31 But the king of Syria commanded his thirty and two captains that had rule over his chariots, saying, Fight neither with small nor great, save only with the king of Israel.
32 And it came to pass, when the captains of the chariots saw Jehoshaphat, that they said, Surely it is the king of Israel. And they turned aside to fight against him: and Jehoshaphat cried out.
33 And it came to pass, when the captains of the chariots perceived that it was not the king of Israel, that they turned back from pursuing him.
34 And a certain man drew a bow at a venture, and smote the king of Israel between the joints of the harness: wherefore he said unto the driver of his chariot, Turn thine hand, and carry me out of the host; for I am wounded.
35 And the battle increased that day: and the king was stayed up in his chariot against the Syrians, and died at even: and the blood ran out of the wound into the midst of the chariot.
36 And there went a proclamation throughout the host about the going down of the sun, saying, Every man to his city, and every man to his own country.

The kings went to Ramoth-gilead. Ahab decided he would disguise himself and enter the battle, while Jehoshaphat remained as he was. The captains of the Syrians were commanded to fight only with Ahab. They thought Jehosahphat must be the king of Israel, so they went to fight him. Jehoshaphat yelled, and when the captains figured out that he was not the king of Israel, they turned from fighting him. Meanwhile, another man wounded Ahab in the battle, and he told the driver of his chariot to take him away from the battle. While the battle went on, Ahab was propped up and in his chariot and died. Word was sent to the host, for the men to return home.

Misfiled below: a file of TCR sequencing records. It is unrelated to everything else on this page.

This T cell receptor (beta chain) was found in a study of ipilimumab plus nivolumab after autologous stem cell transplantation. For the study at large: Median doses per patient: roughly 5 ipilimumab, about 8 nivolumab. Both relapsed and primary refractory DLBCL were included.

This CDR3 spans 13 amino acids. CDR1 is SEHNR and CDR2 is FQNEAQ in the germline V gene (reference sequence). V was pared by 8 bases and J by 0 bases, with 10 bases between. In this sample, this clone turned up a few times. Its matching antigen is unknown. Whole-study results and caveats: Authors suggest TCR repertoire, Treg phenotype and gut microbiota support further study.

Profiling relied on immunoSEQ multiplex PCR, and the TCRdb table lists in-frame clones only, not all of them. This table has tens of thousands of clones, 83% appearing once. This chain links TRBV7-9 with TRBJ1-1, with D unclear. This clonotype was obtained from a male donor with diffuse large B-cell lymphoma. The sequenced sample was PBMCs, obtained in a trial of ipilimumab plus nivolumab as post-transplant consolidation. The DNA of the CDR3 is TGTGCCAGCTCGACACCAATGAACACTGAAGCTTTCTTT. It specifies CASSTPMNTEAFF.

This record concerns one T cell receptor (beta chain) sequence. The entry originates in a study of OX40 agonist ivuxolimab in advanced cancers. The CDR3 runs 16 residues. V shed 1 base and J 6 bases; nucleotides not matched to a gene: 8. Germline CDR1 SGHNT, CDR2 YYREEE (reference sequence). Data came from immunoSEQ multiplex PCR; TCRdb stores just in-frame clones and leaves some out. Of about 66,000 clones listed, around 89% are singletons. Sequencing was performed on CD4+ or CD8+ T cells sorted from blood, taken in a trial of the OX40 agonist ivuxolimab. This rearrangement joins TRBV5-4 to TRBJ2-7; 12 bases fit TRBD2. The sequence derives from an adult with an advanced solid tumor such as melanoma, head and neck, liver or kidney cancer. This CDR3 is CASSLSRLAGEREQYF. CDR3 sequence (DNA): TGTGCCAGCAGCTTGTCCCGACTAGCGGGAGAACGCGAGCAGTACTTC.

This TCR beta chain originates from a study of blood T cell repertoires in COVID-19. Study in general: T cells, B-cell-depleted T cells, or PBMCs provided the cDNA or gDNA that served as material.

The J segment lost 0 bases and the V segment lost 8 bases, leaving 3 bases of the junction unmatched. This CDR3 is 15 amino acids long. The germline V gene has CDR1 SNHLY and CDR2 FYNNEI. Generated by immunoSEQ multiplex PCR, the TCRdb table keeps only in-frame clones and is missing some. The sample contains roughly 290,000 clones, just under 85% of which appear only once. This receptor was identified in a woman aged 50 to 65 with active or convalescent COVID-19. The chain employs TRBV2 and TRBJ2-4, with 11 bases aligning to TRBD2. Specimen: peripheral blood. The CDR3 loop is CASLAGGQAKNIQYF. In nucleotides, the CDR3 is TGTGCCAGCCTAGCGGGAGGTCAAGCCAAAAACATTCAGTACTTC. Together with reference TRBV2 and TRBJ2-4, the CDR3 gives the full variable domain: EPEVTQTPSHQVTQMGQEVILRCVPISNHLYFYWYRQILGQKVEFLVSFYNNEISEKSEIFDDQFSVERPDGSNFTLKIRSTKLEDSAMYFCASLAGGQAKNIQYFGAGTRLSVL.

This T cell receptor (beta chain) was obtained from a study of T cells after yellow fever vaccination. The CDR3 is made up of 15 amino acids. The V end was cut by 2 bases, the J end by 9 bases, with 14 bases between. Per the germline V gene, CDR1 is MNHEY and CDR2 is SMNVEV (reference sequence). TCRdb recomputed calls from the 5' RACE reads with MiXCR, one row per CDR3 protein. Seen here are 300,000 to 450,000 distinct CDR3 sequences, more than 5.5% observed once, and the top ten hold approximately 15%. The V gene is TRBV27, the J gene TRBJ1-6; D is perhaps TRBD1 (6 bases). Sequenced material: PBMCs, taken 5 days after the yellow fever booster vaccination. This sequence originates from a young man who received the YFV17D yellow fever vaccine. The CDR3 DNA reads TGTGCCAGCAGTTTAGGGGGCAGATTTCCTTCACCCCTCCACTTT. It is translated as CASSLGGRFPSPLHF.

37 So the king died, and was brought to Samaria; and they buried the king in Samaria.
38 And one washed the chariot in the pool of Samaria; and the dogs licked up his blood; and they washed his armour; according unto the word of the Lord which he spake.
39 Now the rest of the acts of Ahab, and all that he did, and the ivory house which he made, and all the cities that he built, are they not written in the book of the chronicles of the kings of Israel?
40 So Ahab slept with his fathers; and Ahaziah his son reigned in his stead.

Ahab’s body was taken to Samaria, where he was buried. His chariot was washed and the dogs licked up the blood, as was prophesied by Elijah (see 1 Kings 21:19). This was according to the word of the Lord. The rest of the actions of King Ahab, were recorded in another record of the kings, including the building of an ivory house. Ahaziah, the son of Ahab, reigned after him.

41 And Jehoshaphat the son of Asa began to reign over Judah in the fourth year of Ahab king of Israel.
42 Jehoshaphat was thirty and five years old when he began to reign; and he reigned twenty and five years in Jerusalem. And his mother’s name was Azubah the daughter of Shilhi.
43 And he walked in all the ways of Asa his father; he turned not aside from it, doing that which was right in the eyes of the Lord: nevertheless the high places were not taken away; for the people offered and burnt incense yet in the high places.
44 And Jehoshaphat made peace with the king of Israel.
45 Now the rest of the acts of Jehoshaphat, and his might that he shewed, and how he warred, are they not written in the book of the chronicles of the kings of Judah?